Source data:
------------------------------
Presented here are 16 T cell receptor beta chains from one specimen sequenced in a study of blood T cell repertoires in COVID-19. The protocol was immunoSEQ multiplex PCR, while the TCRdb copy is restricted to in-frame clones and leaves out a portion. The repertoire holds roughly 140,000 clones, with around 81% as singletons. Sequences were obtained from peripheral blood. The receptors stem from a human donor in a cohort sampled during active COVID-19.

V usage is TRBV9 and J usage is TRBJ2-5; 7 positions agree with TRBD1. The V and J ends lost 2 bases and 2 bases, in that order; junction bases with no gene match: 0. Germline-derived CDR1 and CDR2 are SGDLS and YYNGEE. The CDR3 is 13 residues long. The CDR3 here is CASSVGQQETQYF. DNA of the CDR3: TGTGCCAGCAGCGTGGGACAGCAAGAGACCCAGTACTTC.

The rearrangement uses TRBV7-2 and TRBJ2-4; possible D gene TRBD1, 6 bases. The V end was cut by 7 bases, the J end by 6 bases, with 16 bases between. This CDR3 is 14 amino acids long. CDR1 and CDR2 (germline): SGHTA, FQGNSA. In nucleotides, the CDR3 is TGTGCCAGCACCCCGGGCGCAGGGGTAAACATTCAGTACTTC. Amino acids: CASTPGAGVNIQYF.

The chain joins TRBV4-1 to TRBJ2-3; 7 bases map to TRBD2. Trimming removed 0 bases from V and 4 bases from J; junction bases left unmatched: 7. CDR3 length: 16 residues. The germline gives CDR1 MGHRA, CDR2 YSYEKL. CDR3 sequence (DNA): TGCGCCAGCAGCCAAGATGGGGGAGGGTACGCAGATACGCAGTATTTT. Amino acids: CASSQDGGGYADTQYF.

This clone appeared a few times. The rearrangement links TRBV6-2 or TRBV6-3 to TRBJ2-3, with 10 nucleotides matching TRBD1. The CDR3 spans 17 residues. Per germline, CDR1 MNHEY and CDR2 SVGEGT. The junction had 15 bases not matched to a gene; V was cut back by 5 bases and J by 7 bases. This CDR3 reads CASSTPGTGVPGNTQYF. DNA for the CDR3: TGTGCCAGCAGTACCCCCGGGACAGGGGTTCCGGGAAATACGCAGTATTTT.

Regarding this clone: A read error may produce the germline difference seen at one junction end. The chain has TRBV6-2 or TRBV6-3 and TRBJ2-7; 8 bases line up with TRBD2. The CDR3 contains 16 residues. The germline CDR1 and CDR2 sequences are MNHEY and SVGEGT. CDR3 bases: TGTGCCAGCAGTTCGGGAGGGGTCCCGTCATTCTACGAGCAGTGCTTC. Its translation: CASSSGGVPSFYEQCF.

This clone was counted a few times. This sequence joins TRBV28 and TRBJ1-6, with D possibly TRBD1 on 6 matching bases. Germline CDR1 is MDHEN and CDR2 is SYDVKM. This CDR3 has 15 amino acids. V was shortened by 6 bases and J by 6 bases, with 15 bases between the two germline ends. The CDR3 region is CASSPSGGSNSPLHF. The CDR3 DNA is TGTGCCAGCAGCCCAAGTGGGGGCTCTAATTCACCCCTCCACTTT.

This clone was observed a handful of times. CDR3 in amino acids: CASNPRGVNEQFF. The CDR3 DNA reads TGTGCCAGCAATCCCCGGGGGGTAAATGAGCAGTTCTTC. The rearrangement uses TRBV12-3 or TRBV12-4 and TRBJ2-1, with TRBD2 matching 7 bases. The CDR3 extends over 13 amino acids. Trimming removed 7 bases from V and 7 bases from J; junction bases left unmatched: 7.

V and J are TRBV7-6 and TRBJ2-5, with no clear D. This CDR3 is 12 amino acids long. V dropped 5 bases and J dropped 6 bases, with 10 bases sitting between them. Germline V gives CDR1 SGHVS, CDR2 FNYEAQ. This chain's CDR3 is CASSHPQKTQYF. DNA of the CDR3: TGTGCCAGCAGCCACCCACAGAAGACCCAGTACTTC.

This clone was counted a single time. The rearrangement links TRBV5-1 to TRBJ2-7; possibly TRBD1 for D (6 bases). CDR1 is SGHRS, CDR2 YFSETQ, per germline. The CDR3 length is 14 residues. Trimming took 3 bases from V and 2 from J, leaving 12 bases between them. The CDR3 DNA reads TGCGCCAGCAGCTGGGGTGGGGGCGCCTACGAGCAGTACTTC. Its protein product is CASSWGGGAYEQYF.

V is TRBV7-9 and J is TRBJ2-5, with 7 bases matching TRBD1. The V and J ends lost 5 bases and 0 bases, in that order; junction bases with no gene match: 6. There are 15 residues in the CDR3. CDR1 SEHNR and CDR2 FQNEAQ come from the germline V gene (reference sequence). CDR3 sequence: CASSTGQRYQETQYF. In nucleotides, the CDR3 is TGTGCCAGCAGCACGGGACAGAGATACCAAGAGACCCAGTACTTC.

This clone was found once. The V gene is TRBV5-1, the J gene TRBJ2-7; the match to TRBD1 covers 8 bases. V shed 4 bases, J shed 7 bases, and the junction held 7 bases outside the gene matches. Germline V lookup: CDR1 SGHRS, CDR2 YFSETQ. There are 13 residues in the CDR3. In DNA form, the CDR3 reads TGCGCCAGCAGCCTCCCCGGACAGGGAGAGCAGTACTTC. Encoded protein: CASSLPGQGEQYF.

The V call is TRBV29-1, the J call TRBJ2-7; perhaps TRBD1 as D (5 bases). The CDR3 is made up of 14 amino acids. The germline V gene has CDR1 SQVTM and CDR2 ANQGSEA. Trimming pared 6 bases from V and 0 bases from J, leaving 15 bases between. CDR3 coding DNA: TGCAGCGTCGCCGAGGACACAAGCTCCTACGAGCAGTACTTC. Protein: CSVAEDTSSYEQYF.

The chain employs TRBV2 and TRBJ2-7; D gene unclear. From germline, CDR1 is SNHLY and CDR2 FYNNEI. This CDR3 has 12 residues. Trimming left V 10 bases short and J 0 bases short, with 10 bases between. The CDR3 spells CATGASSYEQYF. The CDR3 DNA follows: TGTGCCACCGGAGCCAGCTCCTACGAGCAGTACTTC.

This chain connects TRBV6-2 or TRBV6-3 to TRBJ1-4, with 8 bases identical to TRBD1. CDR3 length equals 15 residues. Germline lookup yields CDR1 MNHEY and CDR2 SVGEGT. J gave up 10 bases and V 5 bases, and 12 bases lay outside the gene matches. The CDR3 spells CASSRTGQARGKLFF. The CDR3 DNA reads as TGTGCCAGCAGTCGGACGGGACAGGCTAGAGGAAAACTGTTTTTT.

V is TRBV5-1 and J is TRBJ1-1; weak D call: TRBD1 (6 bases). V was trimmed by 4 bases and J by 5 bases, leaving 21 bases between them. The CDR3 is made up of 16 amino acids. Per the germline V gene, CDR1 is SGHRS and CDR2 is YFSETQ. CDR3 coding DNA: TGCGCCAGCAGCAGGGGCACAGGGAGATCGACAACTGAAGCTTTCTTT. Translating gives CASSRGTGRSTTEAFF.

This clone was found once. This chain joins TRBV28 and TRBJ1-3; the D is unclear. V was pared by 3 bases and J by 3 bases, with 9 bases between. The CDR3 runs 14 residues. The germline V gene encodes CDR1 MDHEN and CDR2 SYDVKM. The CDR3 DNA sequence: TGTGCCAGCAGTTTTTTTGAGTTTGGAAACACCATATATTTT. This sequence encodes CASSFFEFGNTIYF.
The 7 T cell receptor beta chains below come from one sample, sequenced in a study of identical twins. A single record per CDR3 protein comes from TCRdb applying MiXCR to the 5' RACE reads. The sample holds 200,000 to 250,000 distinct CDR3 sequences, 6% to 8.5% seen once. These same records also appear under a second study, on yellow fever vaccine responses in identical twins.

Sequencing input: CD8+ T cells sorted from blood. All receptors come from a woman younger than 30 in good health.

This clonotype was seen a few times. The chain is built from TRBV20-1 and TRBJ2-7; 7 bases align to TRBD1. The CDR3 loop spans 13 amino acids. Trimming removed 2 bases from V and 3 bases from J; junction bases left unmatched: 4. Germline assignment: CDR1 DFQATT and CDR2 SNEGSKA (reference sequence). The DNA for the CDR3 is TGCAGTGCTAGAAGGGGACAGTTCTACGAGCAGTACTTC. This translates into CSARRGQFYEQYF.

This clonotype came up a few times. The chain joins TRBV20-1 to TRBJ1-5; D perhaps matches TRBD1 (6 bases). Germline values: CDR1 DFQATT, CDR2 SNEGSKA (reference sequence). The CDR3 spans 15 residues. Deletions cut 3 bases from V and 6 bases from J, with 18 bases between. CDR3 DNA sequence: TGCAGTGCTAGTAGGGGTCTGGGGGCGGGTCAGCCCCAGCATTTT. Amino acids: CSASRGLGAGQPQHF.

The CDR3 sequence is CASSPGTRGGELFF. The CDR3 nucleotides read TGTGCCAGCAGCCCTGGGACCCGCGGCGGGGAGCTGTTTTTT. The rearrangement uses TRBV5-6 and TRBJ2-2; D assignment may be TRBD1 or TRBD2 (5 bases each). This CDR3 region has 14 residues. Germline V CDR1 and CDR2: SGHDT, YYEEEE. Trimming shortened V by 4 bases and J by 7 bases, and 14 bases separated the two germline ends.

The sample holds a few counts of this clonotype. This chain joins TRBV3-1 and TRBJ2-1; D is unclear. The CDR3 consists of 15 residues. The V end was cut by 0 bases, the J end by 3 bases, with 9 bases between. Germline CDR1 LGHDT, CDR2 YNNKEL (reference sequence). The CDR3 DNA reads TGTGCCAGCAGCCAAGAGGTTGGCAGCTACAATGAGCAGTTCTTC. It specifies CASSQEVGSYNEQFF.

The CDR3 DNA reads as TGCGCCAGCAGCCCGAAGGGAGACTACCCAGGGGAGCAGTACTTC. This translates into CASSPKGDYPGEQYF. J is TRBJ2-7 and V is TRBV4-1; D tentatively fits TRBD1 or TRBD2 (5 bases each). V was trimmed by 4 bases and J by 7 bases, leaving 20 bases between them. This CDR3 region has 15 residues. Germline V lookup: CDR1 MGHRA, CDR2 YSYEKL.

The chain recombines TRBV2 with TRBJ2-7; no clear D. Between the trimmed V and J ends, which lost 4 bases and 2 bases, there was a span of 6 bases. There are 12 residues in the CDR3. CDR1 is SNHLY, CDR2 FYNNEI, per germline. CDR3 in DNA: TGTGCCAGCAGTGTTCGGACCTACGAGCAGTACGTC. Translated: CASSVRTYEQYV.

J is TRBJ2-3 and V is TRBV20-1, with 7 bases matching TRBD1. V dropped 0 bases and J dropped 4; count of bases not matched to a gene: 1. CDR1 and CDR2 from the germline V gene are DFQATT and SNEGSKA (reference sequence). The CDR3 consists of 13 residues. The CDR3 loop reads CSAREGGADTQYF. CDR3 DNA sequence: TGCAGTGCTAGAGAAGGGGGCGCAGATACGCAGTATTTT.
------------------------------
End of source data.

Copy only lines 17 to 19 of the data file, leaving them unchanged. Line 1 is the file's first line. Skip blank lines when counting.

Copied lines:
This clone was found once. This chain joins TRBV28 and TRBJ1-3; the D is unclear. V was pared by 3 bases and J by 3 bases, with 9 bases between. The CDR3 runs 14 residues. The germline V gene encodes CDR1 MDHEN and CDR2 SYDVKM. The CDR3 DNA sequence: TGTGCCAGCAGTTTTTTTGAGTTTGGAAACACCATATATTTT. This sequence encodes CASSFFEFGNTIYF.
The 7 T cell receptor beta chains below come from one sample, sequenced in a study of identical twins. A single record per CDR3 protein comes from TCRdb applying MiXCR to the 5' RACE reads. The sample holds 200,000 to 250,000 distinct CDR3 sequences, 6% to 8.5% seen once. These same records also appear under a second study, on yellow fever vaccine responses in identical twins.

Sequencing input: CD8+ T cells sorted from blood. All receptors come from a woman younger than 30 in good health.